The food fight over Masterpiece Cakeshop shows how pivotal the next Supreme Court vacancy will be.
On the cases with less political valence the justices can ‘nerd out’ on legal theories and reveal their jurisprudential minds when they know their decisions won’t make the front pages.
A protestor’s sign put it, ‘Rule of law = white supremacy, violence against [people of color], violence against immigrants.’ These were law students protesting the rule of law.
Luckily, the festival delivered again, with a disorienting mix of trendy tech panels and sweaty queues to nowhere.
Everyone always tries to draw larger geopolitical conclusions from the Olympics, but it’s really just about the sports.
The justices shouldn’t extend law enforcement’s reach beyond our borders. More importantly, Congress needs to update a 30-year-old law for the digital age.
We have divergent interpretive theories that map onto ideologically sorted parties, so is it any surprise that elections are high-stakes for judges?
The case involves sports betting in New Jersey, of all things, and it could have ramifications for the regulation of everything from marijuana and guns to immigration and health care.
Every four-year term, a president appoints around a fifth of the judiciary. They continue shaping our world long after the president who appointed them has left the White House.
Even if a savvy prosecutor can fit this reign of terror into a proper criminal indictment, why would he? Besides, doesn’t the FBI have better things to do with its time?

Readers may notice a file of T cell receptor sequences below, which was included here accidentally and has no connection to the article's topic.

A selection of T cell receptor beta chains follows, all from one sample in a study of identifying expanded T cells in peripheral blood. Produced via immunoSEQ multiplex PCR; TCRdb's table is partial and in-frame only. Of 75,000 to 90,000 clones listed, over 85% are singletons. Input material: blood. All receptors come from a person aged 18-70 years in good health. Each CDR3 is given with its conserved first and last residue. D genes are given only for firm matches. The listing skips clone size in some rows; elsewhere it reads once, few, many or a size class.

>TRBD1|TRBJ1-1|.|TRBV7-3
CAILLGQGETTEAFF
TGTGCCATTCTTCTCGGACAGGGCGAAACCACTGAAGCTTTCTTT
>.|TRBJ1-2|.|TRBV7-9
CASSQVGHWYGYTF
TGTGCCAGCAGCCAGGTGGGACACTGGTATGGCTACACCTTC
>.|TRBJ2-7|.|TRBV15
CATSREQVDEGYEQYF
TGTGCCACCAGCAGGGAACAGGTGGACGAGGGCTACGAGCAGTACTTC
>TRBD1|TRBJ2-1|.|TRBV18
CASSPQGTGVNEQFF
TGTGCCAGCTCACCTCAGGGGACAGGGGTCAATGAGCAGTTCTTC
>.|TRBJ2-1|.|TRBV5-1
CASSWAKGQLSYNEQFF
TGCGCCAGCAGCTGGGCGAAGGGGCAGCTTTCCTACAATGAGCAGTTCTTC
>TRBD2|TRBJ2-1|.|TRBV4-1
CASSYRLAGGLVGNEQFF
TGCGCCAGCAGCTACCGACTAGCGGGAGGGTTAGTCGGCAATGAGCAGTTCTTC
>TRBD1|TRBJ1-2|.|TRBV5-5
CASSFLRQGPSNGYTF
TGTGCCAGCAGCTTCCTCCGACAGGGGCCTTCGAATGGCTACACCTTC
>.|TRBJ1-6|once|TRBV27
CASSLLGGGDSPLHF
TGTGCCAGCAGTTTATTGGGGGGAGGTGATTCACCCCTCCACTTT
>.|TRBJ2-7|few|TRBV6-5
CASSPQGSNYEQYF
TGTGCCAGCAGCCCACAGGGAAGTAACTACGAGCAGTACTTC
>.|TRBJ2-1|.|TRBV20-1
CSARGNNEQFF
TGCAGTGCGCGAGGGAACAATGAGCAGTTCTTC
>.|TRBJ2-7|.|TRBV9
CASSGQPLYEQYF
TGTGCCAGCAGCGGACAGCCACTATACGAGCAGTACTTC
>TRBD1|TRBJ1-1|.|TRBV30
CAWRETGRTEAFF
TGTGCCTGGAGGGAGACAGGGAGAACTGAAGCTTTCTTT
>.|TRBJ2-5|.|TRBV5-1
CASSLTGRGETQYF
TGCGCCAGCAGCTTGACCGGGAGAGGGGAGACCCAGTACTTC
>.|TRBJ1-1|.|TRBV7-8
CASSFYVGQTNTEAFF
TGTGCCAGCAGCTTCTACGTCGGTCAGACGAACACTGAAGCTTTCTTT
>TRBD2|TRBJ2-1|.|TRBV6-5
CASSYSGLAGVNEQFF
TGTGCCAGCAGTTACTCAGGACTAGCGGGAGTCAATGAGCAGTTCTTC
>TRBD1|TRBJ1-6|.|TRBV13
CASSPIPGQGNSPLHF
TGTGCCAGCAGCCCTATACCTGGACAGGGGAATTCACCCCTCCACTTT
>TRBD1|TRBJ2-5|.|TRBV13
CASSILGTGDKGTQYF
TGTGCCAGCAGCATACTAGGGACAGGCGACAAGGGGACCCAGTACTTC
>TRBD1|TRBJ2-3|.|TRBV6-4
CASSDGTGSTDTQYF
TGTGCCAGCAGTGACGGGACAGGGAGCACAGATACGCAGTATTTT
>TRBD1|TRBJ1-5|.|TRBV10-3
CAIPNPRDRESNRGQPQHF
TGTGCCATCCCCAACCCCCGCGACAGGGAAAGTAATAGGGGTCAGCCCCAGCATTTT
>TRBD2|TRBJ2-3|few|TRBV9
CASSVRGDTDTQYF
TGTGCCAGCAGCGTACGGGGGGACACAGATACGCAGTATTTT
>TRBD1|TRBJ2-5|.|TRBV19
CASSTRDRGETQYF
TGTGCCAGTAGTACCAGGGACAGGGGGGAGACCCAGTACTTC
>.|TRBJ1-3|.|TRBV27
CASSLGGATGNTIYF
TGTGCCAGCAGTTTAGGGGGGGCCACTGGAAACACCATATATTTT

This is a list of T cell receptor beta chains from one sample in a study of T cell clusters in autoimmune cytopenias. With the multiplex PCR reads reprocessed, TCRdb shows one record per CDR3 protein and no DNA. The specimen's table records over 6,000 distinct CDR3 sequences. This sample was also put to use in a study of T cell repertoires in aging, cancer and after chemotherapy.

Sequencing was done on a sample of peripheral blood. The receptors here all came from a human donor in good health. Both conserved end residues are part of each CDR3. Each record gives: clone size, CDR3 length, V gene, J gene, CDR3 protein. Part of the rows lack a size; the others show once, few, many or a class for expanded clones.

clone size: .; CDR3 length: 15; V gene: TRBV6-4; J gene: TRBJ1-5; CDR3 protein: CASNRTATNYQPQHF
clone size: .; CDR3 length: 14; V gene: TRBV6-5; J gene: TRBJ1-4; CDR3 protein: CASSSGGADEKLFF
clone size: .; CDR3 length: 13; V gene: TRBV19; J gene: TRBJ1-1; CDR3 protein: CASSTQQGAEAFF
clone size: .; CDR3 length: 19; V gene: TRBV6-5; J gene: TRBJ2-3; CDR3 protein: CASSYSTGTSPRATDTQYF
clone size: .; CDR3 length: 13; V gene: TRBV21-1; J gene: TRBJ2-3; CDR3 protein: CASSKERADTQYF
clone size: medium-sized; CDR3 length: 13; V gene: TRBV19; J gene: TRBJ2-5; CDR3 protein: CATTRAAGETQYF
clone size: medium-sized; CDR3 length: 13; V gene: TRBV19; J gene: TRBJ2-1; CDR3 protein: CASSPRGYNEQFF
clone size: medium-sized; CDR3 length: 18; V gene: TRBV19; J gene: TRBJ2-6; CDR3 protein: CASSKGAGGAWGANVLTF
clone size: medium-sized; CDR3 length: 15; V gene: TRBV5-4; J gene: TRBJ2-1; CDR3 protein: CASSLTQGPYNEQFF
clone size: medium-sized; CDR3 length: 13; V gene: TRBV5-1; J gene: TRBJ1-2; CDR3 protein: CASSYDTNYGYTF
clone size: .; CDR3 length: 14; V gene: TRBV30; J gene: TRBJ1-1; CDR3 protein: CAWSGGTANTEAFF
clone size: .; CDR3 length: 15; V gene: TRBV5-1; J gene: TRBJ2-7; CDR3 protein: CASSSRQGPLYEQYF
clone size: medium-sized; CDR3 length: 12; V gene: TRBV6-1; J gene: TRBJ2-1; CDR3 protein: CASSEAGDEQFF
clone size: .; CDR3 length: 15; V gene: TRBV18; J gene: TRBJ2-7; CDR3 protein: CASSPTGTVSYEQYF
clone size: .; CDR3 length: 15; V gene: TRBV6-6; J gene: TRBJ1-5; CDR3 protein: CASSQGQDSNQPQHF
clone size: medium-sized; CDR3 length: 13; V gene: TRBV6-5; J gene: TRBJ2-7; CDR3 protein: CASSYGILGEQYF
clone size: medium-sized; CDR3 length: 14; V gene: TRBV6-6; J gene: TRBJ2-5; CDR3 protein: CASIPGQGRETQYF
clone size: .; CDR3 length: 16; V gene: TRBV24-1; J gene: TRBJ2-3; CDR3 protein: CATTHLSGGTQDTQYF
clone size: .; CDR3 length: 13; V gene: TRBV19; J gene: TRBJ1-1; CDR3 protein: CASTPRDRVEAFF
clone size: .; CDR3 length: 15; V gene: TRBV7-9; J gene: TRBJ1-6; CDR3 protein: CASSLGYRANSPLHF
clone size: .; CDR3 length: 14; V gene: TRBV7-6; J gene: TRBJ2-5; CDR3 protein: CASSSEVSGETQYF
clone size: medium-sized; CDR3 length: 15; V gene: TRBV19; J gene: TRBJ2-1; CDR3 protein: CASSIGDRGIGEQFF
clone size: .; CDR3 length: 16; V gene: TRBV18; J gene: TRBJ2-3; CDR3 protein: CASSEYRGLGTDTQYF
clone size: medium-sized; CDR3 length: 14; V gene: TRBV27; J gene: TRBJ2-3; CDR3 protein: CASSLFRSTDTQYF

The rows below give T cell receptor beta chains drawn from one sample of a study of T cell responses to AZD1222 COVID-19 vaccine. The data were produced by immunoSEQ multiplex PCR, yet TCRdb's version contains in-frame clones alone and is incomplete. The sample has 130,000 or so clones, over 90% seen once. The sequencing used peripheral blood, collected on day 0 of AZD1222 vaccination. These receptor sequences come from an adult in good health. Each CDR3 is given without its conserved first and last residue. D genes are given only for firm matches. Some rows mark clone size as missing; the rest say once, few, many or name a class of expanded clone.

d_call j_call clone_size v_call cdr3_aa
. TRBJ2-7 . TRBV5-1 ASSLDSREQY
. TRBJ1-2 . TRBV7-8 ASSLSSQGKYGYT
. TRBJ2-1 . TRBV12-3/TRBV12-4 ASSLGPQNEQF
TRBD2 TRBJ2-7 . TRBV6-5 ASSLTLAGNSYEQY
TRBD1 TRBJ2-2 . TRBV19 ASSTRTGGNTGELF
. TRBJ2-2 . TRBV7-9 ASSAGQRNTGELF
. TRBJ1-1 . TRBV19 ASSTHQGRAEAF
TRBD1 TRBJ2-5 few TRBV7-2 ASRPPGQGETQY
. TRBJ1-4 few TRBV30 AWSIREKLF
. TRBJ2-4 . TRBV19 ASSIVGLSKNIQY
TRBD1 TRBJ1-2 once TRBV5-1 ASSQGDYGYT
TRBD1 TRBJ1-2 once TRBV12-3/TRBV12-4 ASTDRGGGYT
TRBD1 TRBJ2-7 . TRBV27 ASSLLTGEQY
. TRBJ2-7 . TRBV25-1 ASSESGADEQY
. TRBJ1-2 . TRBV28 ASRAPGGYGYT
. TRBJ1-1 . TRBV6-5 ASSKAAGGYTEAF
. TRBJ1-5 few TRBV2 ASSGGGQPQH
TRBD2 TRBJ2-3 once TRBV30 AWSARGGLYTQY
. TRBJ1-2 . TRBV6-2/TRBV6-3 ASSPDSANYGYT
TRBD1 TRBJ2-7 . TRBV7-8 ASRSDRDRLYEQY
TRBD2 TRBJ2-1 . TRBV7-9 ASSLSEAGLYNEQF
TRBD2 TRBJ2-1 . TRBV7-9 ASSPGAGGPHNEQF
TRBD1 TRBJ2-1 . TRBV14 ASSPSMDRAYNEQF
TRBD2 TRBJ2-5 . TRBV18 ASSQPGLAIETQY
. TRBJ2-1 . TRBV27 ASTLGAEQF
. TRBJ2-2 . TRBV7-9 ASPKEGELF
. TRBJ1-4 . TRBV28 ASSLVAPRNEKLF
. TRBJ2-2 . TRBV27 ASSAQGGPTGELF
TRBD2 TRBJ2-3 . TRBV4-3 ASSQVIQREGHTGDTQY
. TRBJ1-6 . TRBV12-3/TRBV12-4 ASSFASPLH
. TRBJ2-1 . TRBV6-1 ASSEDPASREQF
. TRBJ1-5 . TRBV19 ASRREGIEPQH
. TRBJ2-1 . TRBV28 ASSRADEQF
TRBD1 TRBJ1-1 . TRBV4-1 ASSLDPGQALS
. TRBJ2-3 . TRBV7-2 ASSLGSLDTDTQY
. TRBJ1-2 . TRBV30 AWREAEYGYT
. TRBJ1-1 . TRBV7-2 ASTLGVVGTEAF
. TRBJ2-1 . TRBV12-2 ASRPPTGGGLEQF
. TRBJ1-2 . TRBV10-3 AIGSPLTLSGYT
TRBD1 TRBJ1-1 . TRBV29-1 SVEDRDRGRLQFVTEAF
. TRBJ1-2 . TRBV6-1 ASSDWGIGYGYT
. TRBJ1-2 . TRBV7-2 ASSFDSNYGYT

In a unanimous ruling Tuesday that splintered on its reasoning, the high court correctly held that the “disparagement clause” of federal trademark law violated the Constitution.
This week, in an echo of the 21 contenders for the Supreme Court rolled out during the campaign, 11 would-be black-robers join last month’s stellar list of 10 lower-court nominees.
This seems to be all just one more episode of Trumpian signaling or, as the court narrated, using a ‘bully pulpit to highlight a changed approach to immigration enforcement’ in the future.
Eliminating the filibuster for Supreme Court nominees was the natural culmination of a tit-for-tat escalation by both parties. The brinksmanship is all symptomatic of a much larger problem.
Only by holding nominees’ feet to the substantive constitutional fire can we make confirmation hearings great again.
If you look at characteristics other than skin tone and Y-chromosome, you could hardly get a more varied set of candidates to fill the vacant Supreme Court seat.
The Obama administration has been the most lawless in U.S. history. Here are just a few examples to prove it.
Like clockwork, every four years we learn that this-or-that comedian or starlet will move elsewhere if the Republican candidate wins. Please. Go.
Filibustering nominations has long been considered illegitimate. Senate Majority Leader Mitch McConnell should move now, before Trump’s inauguration.
Here are some of the lessons we must take into the political fight for the Supreme Court.
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